Diverticulitis
Natural Remedies

Natural Remedies for Diverticulitis Relief: Safe & Effective

| Modified on Feb 24, 2024
Grapefruit Seed Extract

Diverticulitis, a condition marked by inflammation in the digestive tract, often requires a multifaceted approach for effective management. In addition to medical treatment, several natural remedies can offer significant relief and support. This comprehensive guide explores a range of natural solutions, including grapefruit seed extract, aloe vera juice, sea salt, apple cider vinegar, and an acid/alkaline diet. Each of these remedies has unique properties that can aid in alleviating symptoms of diverticulitis, from antimicrobial and anti-inflammatory effects to promoting digestive health and balancing gut pH levels. Delve into how these natural remedies can enhance your overall well-being and provide a holistic approach to managing diverticulitis.

Grapefruit Seed Extract

Grapefruit seed extract is renowned for its antimicrobial properties, making it a valuable natural remedy for those with diverticulitis. Its ability to combat infections is particularly beneficial, as diverticulitis can be associated with bacterial overgrowth in the gut. By boosting immunity and fighting off harmful pathogens, grapefruit seed extract can help reduce inflammation and infection in the diverticula, aiding in managing diverticulitis symptoms.

Aloe Vera Juice

Aloe vera juice, derived from the inner leaf gel of the aloe plant, offers soothing and healing benefits for diverticulitis sufferers. Its anti-inflammatory properties can help reduce gut inflammation, a key aspect of diverticulitis. Additionally, aloe vera juice's gentle laxative effect can aid in easing constipation, a common issue in diverticulitis, while its rich nutrient content supports overall digestive health.

Sea Salt

With its natural mineral content, sea salt can be a supportive remedy for those with diverticulitis. Its ability to balance electrolytes is crucial for maintaining proper hydration, which is essential in softening stool and preventing constipation, a common trigger for diverticulitis flare-ups. Furthermore, sea salt's detoxifying properties can aid in flushing out toxins that may exacerbate gut inflammation.

Apple Cider Vinegar

Apple cider vinegar is a versatile natural remedy that can aid in managing diverticulitis. Its acetic acid content has antimicrobial properties, which can help control harmful bacteria in the gut. Additionally, apple cider vinegar can aid digestion and maintain a healthy pH balance in the stomach, contributing to a less inflammatory environment in the digestive tract, which is beneficial for those with diverticulitis.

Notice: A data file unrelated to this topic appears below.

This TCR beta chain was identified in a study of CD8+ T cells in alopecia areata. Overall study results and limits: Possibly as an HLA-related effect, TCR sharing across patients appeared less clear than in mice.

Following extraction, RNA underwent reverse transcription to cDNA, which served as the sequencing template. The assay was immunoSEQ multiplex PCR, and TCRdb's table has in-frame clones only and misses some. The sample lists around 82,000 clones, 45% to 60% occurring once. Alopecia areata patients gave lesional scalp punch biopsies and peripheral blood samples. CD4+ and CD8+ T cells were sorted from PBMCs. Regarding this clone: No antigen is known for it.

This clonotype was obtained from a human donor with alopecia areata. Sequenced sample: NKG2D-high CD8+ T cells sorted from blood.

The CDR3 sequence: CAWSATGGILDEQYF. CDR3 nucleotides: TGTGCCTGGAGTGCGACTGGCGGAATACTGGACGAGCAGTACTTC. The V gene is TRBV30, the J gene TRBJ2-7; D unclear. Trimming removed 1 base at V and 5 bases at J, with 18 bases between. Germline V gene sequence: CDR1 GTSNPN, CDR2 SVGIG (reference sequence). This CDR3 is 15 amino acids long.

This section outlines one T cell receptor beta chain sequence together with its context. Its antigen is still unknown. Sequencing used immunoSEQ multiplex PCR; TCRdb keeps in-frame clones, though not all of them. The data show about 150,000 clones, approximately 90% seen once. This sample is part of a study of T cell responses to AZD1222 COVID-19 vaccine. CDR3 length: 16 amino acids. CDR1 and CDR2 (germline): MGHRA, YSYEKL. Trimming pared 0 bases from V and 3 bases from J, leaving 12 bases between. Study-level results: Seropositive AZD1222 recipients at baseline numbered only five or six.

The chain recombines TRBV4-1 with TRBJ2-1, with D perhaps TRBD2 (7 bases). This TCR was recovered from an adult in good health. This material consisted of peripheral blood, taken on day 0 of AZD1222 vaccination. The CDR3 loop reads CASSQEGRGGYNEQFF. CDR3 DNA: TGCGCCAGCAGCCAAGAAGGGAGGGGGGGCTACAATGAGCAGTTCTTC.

Acid/Alkaline Diet

The acid/alkaline diet, focusing on alkaline-promoting foods, can be particularly beneficial for individuals with diverticulitis. This diet, emphasizing the intake of fruits, vegetables, nuts, and seeds, supports a healthy digestive system and can reduce inflammation in the gut. By reducing the intake of acidic foods like processed grains and meats, which can aggravate symptoms, the acid/alkaline diet can help create a more favorable environment for healing in diverticulitis patients.

High-Fiber Diet

A cornerstone in the management of diverticulitis is a high-fiber diet. Fiber helps soften stool and promotes regular bowel movements, thus reducing the pressure on the colon. Fiber-rich foods include whole grains, fruits, vegetables, and legumes. However, during acute diverticulitis flare-ups, a low-fiber diet is often recommended to allow the colon to heal before gradually reintroducing fiber.

Probiotics

Probiotics play a crucial role in maintaining gut health. They help balance the gut microbiome, which can be beneficial in managing diverticulitis. Probiotic-rich foods like yogurt, kefir, sauerkraut, and other fermented foods can be incorporated into the diet, or probiotic supplements can be taken.

Herbal Remedies

Certain herbs have anti-inflammatory and soothing properties that can help alleviate symptoms of diverticulitis. Aloe vera, slippery elm, and marshmallow root are known for their gut-healing properties. These herbs can be taken as teas, capsules, or tinctures. However, consulting with a healthcare professional before starting any herbal treatment is important.

Adequate Hydration

Staying well-hydrated is essential for digestive health. Adequate water intake helps in preventing constipation and reduces strain on the colon. This is particularly important for individuals with diverticulitis, as dehydration can exacerbate symptoms.

Gentle Exercise

Regular, gentle exercise can improve digestive function and reduce the risk of diverticulitis flare-ups. Activities like walking, yoga, and swimming are beneficial. Exercise helps maintain a healthy weight, reduces pressure on the digestive system, and promotes regular bowel movements.

Stress Reduction

Stress can have a significant impact on digestive health. Techniques like meditation, deep breathing exercises, and mindfulness can help manage stress levels, which may alleviate symptoms of diverticulitis.